Local investment professional Bob Willis has a message for anybody watching the stock market’s steep decline over the past several weeks.
“This is the nature of the beast,” Willis said. “And it’s totally normal.”
As president, CEO and chief investment officer at Willis Investment Counsel in Gainesville, Willis and colleagues manage about $1.6 billion in assets for clients across the country. It’s the state’s largest independent investment management firm north of metro Atlanta.
Like many others in his trade, Willis has watched closely this week as the Dow Jones Industrial Average, Standard & Poor’s 500 index and the Nasdaq composite slid into what’s known as correction territory.
A “correction” is a Wall Street term for when an index falls 10 percent from its most recent high. The Dow fell 558.40 points Monday to 15,871.35, which is 13.3 percent below its record close of 18,312 set on May 19.
The U.S. stock market entered into its last correction in October 2011.
“The market has had a long period of time without a correction,” Willis said. “The market has its own timetable, and periodically it’s normal to have these kinds of episodes. It’s like having thunderstorms in July. It happens.”
On Monday, concerns over a slowdown in China’s economy rattled global markets. U.S. stocks surged in early trading Tuesday after China’s central bank cut its key interest rate, but the Dow Jones closed down another 204.91 points by day’s end.
Investors have wrestled with uncertainty over these matters, as well as the timing of a long-expected interest rate hike by the Federal Reserve.
Willis said it is indeed a “confluence” of factors.
While some might attempt to compare current market conditions to those of 2008-09, Willis cautions that “this is a totally different situation.”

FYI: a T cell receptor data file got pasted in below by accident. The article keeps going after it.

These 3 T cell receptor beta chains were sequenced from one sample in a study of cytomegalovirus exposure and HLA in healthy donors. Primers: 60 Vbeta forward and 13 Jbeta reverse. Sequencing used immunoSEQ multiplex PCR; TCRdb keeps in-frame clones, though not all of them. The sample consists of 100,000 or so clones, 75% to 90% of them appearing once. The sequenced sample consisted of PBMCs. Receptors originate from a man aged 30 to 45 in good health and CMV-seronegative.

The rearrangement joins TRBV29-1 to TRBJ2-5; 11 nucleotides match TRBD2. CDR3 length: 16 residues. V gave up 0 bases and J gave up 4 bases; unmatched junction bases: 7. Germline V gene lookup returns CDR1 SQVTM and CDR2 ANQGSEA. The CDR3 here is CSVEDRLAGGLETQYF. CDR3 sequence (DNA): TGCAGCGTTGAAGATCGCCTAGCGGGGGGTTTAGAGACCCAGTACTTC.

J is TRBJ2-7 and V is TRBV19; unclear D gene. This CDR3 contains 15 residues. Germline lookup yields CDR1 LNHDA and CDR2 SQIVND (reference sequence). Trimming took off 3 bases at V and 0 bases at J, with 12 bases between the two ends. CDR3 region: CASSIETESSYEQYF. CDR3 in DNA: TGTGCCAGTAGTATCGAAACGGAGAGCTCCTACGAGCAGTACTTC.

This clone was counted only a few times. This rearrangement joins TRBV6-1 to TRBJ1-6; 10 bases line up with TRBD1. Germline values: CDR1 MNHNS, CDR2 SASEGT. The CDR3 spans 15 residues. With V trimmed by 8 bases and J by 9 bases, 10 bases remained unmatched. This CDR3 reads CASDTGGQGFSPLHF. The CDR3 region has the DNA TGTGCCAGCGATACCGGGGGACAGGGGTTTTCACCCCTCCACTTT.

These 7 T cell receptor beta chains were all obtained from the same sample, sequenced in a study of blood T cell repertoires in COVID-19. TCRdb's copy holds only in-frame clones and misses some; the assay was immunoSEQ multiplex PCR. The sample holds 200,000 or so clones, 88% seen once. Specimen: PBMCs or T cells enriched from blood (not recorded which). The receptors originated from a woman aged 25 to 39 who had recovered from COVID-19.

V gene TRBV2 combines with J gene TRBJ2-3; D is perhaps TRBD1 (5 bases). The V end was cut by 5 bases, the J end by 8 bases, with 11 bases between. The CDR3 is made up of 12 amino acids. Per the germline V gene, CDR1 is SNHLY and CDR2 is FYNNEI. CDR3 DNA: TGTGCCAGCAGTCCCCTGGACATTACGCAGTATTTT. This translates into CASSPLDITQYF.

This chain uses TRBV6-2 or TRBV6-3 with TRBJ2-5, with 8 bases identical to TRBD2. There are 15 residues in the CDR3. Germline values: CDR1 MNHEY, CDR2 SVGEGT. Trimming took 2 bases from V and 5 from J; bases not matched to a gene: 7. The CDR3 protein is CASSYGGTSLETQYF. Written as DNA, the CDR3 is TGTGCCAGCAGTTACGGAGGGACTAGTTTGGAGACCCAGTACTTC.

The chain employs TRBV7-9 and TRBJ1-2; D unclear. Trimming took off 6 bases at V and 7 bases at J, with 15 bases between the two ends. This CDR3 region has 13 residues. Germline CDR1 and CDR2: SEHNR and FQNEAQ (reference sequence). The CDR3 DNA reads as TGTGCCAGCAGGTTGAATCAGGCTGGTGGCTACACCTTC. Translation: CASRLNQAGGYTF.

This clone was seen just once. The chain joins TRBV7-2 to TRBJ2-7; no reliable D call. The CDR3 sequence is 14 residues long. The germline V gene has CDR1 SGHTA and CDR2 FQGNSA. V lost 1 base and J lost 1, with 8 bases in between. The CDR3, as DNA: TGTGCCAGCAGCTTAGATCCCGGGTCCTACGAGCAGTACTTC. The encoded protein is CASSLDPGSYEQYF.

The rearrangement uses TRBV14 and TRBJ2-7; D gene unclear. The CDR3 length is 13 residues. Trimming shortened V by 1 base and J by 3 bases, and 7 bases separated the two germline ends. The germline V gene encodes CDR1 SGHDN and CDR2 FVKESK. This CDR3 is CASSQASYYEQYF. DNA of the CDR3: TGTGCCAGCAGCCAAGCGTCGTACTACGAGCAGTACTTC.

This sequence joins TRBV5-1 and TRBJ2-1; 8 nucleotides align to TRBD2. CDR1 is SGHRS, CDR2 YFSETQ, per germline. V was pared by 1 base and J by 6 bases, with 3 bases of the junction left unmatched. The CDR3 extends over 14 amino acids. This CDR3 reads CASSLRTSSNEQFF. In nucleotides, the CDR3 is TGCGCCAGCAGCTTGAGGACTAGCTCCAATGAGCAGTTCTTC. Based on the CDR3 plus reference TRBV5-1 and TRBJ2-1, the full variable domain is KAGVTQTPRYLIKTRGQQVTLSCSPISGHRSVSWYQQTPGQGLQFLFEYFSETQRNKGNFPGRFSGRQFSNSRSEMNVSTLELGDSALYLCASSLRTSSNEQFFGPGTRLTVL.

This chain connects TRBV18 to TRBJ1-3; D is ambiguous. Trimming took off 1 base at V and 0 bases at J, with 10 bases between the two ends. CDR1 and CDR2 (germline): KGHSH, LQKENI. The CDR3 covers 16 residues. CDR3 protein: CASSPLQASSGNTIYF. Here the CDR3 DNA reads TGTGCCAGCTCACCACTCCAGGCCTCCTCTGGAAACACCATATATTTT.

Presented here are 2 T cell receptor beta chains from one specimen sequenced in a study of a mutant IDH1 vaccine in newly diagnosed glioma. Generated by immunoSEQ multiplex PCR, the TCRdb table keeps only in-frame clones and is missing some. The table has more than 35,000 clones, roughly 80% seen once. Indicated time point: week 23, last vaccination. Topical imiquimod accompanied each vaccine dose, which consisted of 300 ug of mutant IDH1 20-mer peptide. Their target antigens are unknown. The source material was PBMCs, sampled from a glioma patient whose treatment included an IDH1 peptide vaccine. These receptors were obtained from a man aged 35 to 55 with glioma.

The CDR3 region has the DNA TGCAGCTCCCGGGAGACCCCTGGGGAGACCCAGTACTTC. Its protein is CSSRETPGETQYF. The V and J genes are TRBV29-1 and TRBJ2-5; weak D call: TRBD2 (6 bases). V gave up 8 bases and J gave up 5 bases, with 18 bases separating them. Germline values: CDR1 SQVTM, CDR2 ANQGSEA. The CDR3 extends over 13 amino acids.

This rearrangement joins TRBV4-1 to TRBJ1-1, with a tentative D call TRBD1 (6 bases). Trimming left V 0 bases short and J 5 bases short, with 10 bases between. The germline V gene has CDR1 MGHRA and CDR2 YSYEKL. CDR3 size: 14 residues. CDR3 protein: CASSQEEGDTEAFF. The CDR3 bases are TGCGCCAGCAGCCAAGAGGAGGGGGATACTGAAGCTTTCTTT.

“This is not that at all,” Willis said. “In ’08 and ’09 there were serious structural issues. The basic banking system had serious weaknesses then … and you had issues with housing.”
Currently, he said, “housing is on the upswing nationwide and locally. Generally speaking, real estate, housing and construction are quite robust right now.”
He said stocks faring the worst during this market fall are energy-related companies and commodities such as iron ore “because they move in sympathy with oil prices.”
Popular stocks like Facebook, Amazon, Google and Apple have also taken a hit “because they’ve become so popular and overvalued.”
For those less worried about the overall implications of the market decline who are more concerned with how it affects personal investments — especially those with 401(k) savings — Willis offered the following: “My advice is do nothing. We forget sometimes that the decision to do nothing is a decision itself. The success of a portfolio is the sum of investment behavior over time and the behavior of the investor.”
Added Willis: “Most investors fail because of emotional responses. I think a good decision right now is to sit tight and don’t over-respond.”
The Associated Press contributed to this report.